However, with the introduction of a unified exchange rate system, the RBI now intervenes in the market to stabilize the value of the rupee.
Second Tier of Foreign Exchange Market
The interbank market forms the second tier of the foreign exchange market. In the second tier of foreign exchange market, transactions take place between ADs.
Although, ADs mainly conduct their business within their own country, but through interbank markets are able to conduct business with banks in different countries in order to cover their position. Although business transactions can be done independently, many prefer to conduct their business through recognized brokers.
One important aspect regarding interbank market transactions is that the brokers are not permitted to execute any deal on behalf of their own account or for jobbing purposes. Interbank transactions taking place within the country are both spot as well as forward. There may be swap transactions. During these transactions, any permitted currency may be used.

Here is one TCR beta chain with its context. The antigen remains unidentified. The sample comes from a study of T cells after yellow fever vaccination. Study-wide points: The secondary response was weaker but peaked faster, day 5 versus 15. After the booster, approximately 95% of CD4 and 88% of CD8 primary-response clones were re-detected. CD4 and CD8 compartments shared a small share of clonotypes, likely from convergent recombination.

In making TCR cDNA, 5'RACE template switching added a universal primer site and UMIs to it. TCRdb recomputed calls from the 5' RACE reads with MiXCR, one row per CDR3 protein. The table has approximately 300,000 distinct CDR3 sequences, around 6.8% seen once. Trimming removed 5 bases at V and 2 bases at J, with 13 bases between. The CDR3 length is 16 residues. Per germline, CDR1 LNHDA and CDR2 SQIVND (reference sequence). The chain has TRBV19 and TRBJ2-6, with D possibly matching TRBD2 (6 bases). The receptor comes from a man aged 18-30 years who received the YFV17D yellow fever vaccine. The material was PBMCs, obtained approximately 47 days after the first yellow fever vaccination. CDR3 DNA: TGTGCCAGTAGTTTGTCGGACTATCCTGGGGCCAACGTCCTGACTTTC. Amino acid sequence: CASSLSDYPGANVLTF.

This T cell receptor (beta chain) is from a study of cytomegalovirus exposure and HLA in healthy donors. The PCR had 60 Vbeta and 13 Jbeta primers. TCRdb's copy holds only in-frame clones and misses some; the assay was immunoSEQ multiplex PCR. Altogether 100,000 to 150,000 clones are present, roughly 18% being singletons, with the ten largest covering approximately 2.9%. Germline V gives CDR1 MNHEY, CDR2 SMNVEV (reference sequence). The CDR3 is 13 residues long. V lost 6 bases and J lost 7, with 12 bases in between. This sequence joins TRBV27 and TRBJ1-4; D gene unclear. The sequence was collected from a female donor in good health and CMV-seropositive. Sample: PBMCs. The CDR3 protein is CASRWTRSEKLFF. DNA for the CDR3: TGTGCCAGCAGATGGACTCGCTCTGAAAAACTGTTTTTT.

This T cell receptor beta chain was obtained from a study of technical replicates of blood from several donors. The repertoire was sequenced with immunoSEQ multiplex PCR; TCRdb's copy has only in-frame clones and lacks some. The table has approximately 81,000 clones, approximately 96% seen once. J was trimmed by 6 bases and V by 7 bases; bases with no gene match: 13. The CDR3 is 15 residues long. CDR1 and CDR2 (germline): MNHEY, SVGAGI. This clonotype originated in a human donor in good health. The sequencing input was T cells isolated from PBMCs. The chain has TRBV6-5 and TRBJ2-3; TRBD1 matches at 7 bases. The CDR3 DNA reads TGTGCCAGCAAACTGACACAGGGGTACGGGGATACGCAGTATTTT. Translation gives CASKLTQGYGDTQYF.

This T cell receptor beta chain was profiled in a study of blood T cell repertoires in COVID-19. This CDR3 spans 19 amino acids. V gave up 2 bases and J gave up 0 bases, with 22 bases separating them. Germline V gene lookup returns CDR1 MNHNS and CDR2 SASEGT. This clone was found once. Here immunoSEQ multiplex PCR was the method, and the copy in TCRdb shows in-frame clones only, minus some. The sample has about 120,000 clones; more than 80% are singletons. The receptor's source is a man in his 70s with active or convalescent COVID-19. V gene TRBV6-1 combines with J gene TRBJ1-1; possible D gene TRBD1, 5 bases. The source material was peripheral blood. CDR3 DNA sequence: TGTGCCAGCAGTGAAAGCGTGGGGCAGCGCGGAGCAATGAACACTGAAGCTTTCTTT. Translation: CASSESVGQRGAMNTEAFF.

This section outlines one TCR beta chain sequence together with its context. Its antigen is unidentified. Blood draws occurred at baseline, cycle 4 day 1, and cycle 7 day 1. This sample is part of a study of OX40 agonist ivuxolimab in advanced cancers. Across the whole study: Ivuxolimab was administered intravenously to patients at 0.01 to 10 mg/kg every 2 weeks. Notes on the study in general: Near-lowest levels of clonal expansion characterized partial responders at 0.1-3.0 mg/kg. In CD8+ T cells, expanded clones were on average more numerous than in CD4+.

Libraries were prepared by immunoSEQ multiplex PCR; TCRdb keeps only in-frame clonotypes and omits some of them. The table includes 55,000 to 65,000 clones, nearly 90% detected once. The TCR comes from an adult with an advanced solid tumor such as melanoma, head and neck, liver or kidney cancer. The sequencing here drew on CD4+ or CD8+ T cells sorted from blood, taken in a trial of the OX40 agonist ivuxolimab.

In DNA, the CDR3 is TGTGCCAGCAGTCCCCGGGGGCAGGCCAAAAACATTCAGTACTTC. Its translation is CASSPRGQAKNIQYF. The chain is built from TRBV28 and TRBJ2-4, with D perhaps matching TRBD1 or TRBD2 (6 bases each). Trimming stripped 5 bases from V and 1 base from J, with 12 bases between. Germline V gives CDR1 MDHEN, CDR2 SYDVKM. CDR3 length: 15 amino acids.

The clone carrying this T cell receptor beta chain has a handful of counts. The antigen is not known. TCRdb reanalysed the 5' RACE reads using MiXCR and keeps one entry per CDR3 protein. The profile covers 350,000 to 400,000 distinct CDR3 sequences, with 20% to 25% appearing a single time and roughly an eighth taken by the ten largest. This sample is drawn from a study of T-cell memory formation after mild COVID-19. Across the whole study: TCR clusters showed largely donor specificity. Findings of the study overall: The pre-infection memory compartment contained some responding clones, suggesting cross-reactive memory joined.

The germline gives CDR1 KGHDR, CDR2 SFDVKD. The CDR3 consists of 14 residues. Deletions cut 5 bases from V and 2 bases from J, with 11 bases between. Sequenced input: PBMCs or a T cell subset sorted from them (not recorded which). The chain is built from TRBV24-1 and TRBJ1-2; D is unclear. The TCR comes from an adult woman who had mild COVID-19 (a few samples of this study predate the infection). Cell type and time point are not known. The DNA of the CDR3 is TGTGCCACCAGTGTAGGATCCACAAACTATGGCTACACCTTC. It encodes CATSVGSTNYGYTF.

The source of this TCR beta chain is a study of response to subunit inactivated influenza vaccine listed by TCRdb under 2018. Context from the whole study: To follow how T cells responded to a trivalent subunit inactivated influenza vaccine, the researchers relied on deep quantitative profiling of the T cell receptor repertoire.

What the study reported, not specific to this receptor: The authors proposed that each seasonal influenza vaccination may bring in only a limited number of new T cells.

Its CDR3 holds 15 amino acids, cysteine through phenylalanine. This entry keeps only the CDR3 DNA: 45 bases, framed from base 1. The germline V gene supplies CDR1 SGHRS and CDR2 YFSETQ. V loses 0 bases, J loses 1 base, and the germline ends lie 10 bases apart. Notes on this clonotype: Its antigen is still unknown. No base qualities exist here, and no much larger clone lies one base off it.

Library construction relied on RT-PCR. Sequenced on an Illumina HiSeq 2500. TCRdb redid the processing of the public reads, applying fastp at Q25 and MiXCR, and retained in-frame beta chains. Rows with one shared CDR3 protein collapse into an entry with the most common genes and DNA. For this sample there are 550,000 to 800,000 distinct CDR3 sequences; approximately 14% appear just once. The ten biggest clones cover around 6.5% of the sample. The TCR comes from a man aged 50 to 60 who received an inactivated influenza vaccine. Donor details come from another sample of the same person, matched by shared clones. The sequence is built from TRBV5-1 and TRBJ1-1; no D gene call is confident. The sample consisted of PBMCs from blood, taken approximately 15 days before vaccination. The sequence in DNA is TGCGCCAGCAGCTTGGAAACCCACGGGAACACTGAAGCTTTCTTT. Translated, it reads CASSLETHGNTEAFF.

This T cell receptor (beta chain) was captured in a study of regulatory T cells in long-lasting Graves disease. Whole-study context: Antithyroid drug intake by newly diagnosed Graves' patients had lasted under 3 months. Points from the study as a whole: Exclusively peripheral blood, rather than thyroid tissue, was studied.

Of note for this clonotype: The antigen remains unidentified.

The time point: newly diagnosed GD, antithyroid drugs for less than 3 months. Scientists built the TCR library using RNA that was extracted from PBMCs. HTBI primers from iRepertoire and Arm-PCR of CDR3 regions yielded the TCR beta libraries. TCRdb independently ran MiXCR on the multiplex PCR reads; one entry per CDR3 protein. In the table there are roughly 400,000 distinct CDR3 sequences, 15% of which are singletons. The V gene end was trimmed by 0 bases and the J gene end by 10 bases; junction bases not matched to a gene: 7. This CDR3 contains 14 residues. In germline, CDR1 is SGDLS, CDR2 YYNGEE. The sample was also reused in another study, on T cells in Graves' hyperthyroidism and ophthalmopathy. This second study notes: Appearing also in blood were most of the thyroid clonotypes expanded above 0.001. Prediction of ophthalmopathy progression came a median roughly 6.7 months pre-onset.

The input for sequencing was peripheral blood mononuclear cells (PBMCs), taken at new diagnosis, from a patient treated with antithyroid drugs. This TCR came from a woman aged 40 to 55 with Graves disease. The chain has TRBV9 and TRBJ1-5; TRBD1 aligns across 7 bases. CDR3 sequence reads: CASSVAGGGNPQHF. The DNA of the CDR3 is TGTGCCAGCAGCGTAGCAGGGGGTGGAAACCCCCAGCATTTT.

Forward trading with overseas banks is allowed if it covers genuine transactions or for the purpose of squaring currency position. It needs to be ensured that the forward trading does not exceed more than six months. In case an import is made on deferred payment and the period exceeds six months, then permission has to be obtained from RBI.